Why You Should Invest in E*Trade Before It's Too Late
by Louis Basenese, Advisory Panelist
Thursday, September 17, 2009: Issue #1095
Ask most investors about E*Trade and you'll get a mouthful about why the company is a toxic asset to be avoided at all costs.
I can't say I blame them. After all, the company did make a foolish foray into the real estate lending business. And it did so at precisely the wrong time - the top of the market. In turn, like many banks, it got sacked as loan losses mounted.
At that point, forget a takeover. Bankruptcy appeared more imminent. And the stock quickly reflected this widely held belief, plunging by 95% from its 2007 high to trade below $1.
Unsurprisingly, many investors sprinted away from the company. But here's what most of them don't understand: Beneath the muck of E*Trade's real estate operations, it possesses a valuable asset - its brokerage business...
For example, even during aterrible year for stocks in 2008, E*Trade still managed to grow its account base by 6% and added $6.4 billion in customer assets.
It wasn't a fluke either. E*Trade has continued to grow its brokerage business in 2009.
CEO, Donald Layton, sums it up: "Our online brokerage business is thriving... volumes are up versus last quarter, our average commission per trade is higher, and interest spreads are much improved."
If it weren't for the company's real estate operations, shares would be soaring based on such comments. But therein lies the opportunity.
A Risk Worth Taking for E*Trade's Rivals
With real estate operations weighing down its share price, suitors like TD Ameritrade (Nasdaq: AMTD) and Charles Schwab (Nasdaq: SCHW) can scoop up E*Trade's most valuable asset at a steep discount. Both companies certainly possess the stability and financial resources to pull off a deal.
So what's the holdup? Nothing... anymore.
I'm convinced that the only thing holding up a takeover is the uncertainty surrounding E*Trade's real-estate loan portfolio. But that obstacle is quickly disappearing.
On Monday, E*Trade revealed that delinquencies continue to drop. In fact, over the past two months, delinquencies for its home-equity portfolio (its largest exposure) fell by another 7%, having fallen by 10% in the prior period.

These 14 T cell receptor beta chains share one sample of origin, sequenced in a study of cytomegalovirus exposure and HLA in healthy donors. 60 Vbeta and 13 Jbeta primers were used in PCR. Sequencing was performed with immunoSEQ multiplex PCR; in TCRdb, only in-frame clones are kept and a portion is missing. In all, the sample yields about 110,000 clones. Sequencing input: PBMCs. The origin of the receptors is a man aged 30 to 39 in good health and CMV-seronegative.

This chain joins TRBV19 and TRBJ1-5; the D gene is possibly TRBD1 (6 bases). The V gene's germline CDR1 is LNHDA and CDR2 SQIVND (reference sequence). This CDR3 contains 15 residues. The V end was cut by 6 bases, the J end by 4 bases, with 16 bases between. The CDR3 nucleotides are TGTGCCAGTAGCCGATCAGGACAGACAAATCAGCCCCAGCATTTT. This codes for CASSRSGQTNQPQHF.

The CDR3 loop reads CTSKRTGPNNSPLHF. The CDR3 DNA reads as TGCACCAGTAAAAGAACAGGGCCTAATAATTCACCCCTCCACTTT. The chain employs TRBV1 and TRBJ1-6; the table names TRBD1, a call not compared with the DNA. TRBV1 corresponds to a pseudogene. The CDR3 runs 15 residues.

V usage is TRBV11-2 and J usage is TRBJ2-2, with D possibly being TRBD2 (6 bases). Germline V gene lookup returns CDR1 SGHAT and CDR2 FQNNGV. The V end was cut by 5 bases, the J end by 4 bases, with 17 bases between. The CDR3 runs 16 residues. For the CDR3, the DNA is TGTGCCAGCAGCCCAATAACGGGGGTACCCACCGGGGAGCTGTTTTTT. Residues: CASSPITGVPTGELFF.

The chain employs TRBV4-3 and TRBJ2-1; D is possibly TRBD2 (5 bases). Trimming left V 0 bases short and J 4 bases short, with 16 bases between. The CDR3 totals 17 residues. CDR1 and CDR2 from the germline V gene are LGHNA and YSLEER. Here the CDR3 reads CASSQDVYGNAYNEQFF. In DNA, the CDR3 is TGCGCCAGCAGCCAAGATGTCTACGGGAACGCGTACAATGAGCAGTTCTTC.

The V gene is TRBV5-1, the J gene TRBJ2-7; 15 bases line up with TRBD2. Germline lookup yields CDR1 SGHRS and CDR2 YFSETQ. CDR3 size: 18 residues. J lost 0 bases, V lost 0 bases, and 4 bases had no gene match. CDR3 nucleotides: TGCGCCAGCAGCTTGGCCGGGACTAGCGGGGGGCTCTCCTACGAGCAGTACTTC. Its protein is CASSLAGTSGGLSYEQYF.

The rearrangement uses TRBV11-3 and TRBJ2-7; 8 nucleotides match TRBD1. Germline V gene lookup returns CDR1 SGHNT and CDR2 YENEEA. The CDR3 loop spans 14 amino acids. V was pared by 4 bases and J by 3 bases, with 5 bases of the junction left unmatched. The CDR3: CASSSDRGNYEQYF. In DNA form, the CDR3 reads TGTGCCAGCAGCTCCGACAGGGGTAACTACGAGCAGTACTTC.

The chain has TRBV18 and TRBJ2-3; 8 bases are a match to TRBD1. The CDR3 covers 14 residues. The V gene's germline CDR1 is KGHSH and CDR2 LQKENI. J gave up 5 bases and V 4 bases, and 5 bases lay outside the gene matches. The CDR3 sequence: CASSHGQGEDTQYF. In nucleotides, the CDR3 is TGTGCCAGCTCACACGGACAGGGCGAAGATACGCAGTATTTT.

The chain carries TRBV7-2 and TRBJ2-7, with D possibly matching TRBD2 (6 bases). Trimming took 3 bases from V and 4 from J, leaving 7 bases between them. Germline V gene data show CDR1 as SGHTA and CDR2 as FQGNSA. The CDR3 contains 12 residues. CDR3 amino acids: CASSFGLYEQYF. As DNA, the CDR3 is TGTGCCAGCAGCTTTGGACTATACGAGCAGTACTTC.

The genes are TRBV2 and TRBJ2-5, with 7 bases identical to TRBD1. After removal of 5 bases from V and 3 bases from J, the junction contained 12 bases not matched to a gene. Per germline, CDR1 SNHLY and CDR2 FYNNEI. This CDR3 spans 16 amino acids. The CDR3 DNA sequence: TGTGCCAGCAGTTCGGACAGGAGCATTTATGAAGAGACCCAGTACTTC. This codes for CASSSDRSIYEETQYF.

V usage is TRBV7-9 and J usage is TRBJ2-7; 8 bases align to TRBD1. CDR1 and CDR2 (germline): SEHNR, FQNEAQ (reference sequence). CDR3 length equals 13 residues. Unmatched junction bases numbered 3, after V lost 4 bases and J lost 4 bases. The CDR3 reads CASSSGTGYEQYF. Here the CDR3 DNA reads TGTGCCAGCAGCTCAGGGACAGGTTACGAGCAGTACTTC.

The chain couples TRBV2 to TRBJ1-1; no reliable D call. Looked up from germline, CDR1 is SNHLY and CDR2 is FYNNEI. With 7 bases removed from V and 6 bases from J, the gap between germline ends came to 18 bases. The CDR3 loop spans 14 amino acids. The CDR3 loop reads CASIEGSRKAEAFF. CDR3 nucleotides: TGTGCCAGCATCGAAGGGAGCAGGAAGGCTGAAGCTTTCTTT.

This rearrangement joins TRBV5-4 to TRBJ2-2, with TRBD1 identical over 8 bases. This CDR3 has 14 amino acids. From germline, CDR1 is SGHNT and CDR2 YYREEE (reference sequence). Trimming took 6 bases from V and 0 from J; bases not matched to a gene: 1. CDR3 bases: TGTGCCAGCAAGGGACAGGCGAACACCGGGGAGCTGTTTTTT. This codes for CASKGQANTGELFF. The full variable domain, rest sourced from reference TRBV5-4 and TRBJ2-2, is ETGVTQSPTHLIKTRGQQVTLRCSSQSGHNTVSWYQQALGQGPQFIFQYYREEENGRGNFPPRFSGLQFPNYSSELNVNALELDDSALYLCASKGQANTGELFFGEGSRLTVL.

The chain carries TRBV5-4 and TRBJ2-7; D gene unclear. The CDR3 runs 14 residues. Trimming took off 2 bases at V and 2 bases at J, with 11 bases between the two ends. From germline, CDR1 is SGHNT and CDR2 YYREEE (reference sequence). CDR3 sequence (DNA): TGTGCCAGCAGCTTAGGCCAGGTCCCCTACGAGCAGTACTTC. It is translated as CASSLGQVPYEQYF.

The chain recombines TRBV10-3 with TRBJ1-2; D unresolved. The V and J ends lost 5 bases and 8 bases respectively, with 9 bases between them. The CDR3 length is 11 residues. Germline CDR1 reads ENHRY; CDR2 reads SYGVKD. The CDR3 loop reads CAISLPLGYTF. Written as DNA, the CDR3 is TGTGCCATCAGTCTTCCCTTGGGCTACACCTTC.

Meanwhile, overall delinquencies remained flat, clearly indicating that E*Trade's real-estate portfolio is stabilizing.
When we factor in all the capital the company raised to insulate itself from further losses, the risk to potential suitors appears manageable. And if suitors don't act quickly, they'll miss out on the opportunity to buy E*Trade's brokerage assets at a discount. Shares have already tacked on 11% this week.
Here's why I'm believe the situation is even more urgent for us...
Why You Should Invest in E*Trade Today
A few weeks ago, E*Trade's largest shareholder, Citadel Investment Group, scrapped plans to start unwinding its position. The move suggests a deal is in the works. Why else would the firm have such a sudden change of heart?
The rumor mill continues to heat up about the possibility of deal. And a strong uptick in call options trading adds credibility to the rumors. In fact, a Yale University study confirms that heavy spikes in options trading precede takeover announcements.
Most compelling of all, TD Ameritrade CEO, Fredric J. Tomczyk, said on Monday that he expects more consolidation to come in the industry.
Since his company is one of the most obvious buyers, he could be foreshadowing a deal. And at such an attractive price, E*Trade represents a risk worth taking for him... and us.
Bottom line: With the real estate risks subsiding, a takeover offer could come any day now for E*Trade. And if you don't buy shares today, you might not get another chance.